Sunday, May 29, 2011

City Plan for Massive Old North Density Increase Continues On Track (47)

Excerpt from "Map of Sites"
Responding to a Council request, City Staff has produced a 62-page policy analysis of Davis “housing needs and housing types.”*  I read this document from the point of view of its implications for the Old North.
       The major implications for our area I see are that previously adopted plans for the massive densification of the Old North are moving right along as uncontested, taken-for-granted wisdom.
         Specifically, the 2008 “Map of Sites” and “Table of Site Rankings” featuring color-coded site rankings are affirmed as City policy.

Sunday, May 22, 2011

ONDNA Tenth Annual Meeting, Sunday, June 5th (46)

1. Excerpt from the Bylaws of the ONDNA
Meeting at the Hattie Weber Museum Sunday afternoon June 21, 2002, some two-dozen ON residents formed the Old North Davis Neighborhood Association.

Friday, May 20, 2011

The Striking Difference Maintenance & Landscaping Make (45)



I was sorting through a set of photos of Old North homes taken by a preservation professional in 2003 and came onto the picture of 621 6th shown to the left.


The photo of this same house I took for post #39 published on May 6th came immediately to mind. I re-post it below.


To me, the contrast is startling. 

Tuesday, May 17, 2011

City Hall Public Works Display Features The Old North (44)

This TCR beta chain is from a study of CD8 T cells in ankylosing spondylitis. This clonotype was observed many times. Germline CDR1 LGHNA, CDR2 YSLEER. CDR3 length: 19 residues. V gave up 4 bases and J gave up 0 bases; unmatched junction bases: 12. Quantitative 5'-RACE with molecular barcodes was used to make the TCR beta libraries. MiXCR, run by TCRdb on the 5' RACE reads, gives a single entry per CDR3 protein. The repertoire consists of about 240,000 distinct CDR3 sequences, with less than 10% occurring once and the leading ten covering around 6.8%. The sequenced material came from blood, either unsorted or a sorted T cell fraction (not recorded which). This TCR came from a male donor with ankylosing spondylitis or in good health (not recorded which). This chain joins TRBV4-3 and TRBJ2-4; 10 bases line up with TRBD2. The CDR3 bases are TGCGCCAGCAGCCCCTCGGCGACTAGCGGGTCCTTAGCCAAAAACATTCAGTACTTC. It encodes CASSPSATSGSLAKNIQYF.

The City Hall main hallway has a display case outside the City Manager’s office that is used to “tell the story” of various groups and projects, including City departments.
       At this time, the Public Works Department has a display there that presumably features items the department considers to be important and distinctive about what it does.
       It is therefore striking to me that an Old North street sign has a prominent place in that display.



Sunday, May 15, 2011

OND Show Houses & House Shows (43)


Image 1 (Davis Wiki)
The large student population of Davis creates a milieu in which culturally distinctive residences form and persist for many years, even as most or all the residents change.

Some become named places of pride and public identity to the point that they are written up on that wonderful Davis resource, the Davis Wiki (Image 1).  

Friday, May 13, 2011

Google Earth OND Name Change: Some Progress (42)

In post # 23 on April 3, I called attention to Google Earth’s error in terming our area “Old Davis North.” Several people joined me in using Google’s process to tell it about errors.
       I wish I could say that made a difference, but I cannot.
       Instead, a couple of weeks ago Google introduced a new program called Map Maker that allows anyone to enter suggestions for changes that are then reviewed by what Google calls “trusted reviewers.”

Sunday, May 8, 2011

Picnic Day Hangover: An ON Yard as a Toilet (41)

video
The two people shown in this 41-second slide-show converted into a video are unlawfully penetrating an Old North intimate space on private property (the man is peeking through a living room window). More important, the man engages in an act that is disrespectful, arrogant and illegal in this location.